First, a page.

The last-lap F1 Drivers Championship definition was dramatic to say the least. Was it within the rulebook?
What a Finale! Max Verstappen (NED, Red Bull) won his first Formula 1 World Driver’s Championship after passing Lewis Hamilton (ENG, Mercedes) in the very last lap of the Abu Dhabi Grand Prix, following a restart. It was one of the most dramatic final laps of the season in Formula 1 history but it was not exempt from controversy.

Prima facia, Lewis Hamilton established an important advantage and was set to winning his record-breaking 8th World Drivers Championship, until Nicolas Latifi (CAN, Williams) went into the wall and prompted a yellow flag with five laps remaining.

This yellow flag compacted the pack and allowed Verstappen to pit for the softer, fresh red tires without losing position, while Hamilton had to stay on track with his old tires in order not to lose his first place. Then, the Race Direction decided to allow the lapped cars to pass the leader and safety car and then restart the race with one lap to go.

The rest is history: Verstappen passed Hamilton in the very last lap and claimed the Championship. Soon after Mercedes filed a protest against the steward’s decisions. The stewards accepted the protest as admissible but rejected it on ground that Mercedes’ request to re-classify the race would effectively shorten the actual race

and now Mercedes has lodged an intention of appealing (Twitter) the decision under the Sporting Code and the Judicial and Disciplinary Rules. Some media in the United Kingdom cried robbery. Let’s make sense of the claims from Mercedes, the 2021 World Constructors Champion.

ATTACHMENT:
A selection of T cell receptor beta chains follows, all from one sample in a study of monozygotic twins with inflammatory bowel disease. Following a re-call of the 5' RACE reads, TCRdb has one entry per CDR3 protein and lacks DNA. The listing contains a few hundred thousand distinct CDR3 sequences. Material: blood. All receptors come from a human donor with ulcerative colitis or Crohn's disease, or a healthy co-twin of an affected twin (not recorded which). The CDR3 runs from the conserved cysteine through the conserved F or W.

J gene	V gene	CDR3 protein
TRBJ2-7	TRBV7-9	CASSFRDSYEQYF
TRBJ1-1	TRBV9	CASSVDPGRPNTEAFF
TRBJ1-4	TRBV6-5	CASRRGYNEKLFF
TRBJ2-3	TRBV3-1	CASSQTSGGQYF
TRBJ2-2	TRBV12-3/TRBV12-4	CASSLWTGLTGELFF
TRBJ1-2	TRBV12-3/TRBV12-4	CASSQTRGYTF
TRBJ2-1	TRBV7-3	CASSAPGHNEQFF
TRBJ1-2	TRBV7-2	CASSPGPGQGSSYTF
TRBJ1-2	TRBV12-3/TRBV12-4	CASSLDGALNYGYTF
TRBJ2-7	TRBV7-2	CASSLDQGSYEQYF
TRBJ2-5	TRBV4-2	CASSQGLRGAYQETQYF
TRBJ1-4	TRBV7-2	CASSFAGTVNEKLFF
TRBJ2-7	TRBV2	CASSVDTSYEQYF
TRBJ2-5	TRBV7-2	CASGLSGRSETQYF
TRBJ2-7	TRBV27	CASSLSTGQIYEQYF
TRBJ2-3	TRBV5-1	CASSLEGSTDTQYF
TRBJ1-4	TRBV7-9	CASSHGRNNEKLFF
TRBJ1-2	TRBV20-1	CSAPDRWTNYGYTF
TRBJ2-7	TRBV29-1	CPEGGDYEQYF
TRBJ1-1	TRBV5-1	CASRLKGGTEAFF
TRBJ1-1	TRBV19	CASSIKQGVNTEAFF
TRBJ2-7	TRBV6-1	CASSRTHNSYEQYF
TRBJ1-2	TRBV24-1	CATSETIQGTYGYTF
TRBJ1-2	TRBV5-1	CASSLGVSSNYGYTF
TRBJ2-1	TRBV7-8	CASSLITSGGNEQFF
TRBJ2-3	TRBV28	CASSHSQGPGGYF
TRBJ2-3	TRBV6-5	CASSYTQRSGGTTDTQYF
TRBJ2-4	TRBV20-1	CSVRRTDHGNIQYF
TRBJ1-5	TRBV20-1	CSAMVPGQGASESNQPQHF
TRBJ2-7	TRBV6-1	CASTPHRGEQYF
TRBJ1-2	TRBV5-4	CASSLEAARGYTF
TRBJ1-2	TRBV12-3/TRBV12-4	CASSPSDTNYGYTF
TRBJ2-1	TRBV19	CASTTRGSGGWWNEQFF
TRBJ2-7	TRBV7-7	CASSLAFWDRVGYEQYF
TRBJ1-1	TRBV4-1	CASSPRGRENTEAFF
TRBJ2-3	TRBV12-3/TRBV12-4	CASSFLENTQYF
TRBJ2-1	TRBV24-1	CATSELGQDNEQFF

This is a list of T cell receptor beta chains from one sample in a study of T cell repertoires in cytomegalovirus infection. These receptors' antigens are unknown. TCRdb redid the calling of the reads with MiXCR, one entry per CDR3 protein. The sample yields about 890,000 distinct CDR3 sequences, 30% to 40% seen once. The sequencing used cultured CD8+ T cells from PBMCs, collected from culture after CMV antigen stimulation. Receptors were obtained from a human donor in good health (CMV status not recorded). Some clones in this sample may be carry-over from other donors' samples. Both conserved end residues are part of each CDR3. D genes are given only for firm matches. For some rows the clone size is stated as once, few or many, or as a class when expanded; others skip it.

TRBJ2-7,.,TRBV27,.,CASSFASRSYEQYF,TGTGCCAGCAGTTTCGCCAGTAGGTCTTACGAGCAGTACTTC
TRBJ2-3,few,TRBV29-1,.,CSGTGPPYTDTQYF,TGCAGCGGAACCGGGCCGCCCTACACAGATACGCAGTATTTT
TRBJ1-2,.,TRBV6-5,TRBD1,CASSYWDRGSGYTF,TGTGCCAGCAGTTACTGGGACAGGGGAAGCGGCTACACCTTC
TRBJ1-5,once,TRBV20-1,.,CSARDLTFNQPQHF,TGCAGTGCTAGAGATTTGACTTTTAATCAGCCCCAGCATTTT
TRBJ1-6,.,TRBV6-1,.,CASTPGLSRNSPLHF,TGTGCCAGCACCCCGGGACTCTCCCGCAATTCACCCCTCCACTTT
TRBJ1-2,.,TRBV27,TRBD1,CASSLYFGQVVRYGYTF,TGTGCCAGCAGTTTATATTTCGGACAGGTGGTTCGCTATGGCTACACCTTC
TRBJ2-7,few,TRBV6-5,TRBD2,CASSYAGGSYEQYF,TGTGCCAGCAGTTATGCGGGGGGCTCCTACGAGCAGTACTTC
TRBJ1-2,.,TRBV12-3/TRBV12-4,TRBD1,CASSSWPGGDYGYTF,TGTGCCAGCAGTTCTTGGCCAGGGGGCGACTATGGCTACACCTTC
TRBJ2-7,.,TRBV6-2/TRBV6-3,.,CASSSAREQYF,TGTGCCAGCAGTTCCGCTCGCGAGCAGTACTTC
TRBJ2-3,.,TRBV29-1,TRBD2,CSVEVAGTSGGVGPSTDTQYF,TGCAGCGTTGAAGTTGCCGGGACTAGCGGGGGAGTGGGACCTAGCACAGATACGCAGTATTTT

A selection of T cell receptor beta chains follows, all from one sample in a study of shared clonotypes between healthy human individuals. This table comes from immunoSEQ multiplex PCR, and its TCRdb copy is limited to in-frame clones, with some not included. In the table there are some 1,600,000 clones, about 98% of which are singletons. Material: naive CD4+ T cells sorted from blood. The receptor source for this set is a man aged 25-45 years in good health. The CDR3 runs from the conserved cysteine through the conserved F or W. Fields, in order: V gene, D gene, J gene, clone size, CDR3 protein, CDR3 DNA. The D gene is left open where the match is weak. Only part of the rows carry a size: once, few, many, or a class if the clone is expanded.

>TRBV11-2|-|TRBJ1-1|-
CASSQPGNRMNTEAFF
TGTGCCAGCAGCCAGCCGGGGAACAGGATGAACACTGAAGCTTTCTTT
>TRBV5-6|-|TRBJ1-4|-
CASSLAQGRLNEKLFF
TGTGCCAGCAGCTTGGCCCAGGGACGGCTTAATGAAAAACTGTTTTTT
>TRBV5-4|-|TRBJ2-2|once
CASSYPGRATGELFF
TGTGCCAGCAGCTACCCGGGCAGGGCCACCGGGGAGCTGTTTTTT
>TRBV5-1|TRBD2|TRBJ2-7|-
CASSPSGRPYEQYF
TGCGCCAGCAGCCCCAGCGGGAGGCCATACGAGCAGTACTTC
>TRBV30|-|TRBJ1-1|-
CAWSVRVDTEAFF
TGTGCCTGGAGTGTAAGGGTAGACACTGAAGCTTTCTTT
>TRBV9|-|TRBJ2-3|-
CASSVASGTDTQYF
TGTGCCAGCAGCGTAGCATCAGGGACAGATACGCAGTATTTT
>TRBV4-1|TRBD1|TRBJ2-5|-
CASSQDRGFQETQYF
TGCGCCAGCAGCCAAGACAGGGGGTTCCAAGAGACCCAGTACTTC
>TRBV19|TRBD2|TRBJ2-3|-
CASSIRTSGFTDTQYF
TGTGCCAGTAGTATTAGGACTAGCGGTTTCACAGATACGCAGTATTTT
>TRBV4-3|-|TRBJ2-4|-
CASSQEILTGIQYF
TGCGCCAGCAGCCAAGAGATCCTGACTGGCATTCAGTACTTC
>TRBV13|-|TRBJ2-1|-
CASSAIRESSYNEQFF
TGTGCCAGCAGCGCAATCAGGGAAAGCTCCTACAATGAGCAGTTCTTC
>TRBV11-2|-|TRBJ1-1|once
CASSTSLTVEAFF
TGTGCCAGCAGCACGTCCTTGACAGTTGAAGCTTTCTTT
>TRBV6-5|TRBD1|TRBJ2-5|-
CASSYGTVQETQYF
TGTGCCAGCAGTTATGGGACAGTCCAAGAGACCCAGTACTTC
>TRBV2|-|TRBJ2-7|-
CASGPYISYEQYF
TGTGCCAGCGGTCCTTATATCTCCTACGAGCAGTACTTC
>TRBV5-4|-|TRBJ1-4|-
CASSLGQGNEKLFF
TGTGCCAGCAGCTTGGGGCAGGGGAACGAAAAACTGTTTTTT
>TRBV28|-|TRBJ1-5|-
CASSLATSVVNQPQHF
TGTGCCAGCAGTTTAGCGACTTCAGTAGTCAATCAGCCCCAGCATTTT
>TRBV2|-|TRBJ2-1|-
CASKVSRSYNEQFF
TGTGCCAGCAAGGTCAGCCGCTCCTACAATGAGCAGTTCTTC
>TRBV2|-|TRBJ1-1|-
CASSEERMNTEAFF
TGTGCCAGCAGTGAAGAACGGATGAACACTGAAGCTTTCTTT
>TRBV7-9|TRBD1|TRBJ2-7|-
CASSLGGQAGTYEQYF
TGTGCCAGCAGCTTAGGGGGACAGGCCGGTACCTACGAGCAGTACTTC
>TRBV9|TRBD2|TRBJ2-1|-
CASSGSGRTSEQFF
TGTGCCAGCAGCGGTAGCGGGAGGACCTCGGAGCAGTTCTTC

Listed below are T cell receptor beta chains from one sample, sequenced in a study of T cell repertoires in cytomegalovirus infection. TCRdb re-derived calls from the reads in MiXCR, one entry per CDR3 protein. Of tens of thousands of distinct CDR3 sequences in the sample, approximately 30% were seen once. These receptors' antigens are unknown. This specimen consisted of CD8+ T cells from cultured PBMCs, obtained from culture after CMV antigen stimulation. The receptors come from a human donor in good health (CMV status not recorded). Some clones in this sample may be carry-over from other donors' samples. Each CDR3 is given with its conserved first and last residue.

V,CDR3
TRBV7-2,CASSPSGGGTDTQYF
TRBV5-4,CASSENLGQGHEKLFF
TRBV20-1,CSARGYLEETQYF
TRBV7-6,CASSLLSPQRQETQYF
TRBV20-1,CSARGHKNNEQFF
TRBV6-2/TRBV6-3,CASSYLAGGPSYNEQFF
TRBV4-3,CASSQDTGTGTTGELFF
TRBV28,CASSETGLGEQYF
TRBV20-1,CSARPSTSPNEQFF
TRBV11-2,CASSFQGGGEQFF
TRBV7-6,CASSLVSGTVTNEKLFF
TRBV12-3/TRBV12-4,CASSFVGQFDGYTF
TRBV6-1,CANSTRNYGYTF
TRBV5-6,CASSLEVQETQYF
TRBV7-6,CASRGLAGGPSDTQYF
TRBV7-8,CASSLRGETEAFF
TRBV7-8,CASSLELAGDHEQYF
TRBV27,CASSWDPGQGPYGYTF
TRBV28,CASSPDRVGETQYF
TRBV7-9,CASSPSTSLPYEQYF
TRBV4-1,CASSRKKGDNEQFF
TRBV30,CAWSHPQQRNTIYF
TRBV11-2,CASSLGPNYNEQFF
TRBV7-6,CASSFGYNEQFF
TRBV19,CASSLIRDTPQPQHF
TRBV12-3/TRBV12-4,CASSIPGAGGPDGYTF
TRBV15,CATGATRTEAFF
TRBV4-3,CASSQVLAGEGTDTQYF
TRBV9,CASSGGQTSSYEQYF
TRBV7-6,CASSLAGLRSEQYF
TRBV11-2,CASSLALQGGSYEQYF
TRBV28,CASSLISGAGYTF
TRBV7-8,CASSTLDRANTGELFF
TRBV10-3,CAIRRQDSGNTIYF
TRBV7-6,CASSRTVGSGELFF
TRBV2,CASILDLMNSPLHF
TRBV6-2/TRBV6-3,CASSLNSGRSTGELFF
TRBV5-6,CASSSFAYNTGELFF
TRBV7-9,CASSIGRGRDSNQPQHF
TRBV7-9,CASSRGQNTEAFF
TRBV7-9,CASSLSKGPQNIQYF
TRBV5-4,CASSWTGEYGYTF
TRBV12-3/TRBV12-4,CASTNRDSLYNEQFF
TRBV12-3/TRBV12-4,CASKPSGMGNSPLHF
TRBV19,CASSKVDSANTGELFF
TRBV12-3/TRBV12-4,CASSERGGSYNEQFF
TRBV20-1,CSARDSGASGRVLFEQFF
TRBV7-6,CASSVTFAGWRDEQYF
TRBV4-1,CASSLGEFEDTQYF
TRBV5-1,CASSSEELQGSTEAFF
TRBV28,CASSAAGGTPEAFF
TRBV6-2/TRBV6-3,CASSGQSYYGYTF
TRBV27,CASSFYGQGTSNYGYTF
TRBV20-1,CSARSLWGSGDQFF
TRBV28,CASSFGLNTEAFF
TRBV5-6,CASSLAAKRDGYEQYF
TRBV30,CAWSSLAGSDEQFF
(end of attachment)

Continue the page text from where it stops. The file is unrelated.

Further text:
Mercedes lodged the protest upon two fronts. One was that Verstappen passed Hamilton during the yellow flag but he only barely seemingly got ahead of him before totally ceding the position and lining up behind, which did not give him any on-track advantage at the time of the green flag.

The more meaningful one was a breach of the restart procedure, namely Article 48.12 of F1’s sporting regulations, which states that: “any cars that have been lapped by the leader will be required to pass the cars on the lead lap and the safety car”, which is further followed by the line that “once the last lapped car has passed the leader the safety car will return to the pits at the end of the following lap.”

Unconventionally, only five of the eight lapped cars -those between the first and second place- were allowed to pass by, and the green flag was shown with a lap to go, instead of waiting for a full lap before the restart.

However, the stewards found that the decisions taken by Race Director Michael Masi were in line with the rulebook for the following reasons, which were also posited by Red Bull: first, that the following article states that ‘When the clerk of the course decides it is safe to call in the Safety Car the message “SAFETY CAR IN THIS LAP” will be sent to all Competitors”. This means that he could determine to restart the race whenever he wanted, overriding the previous article.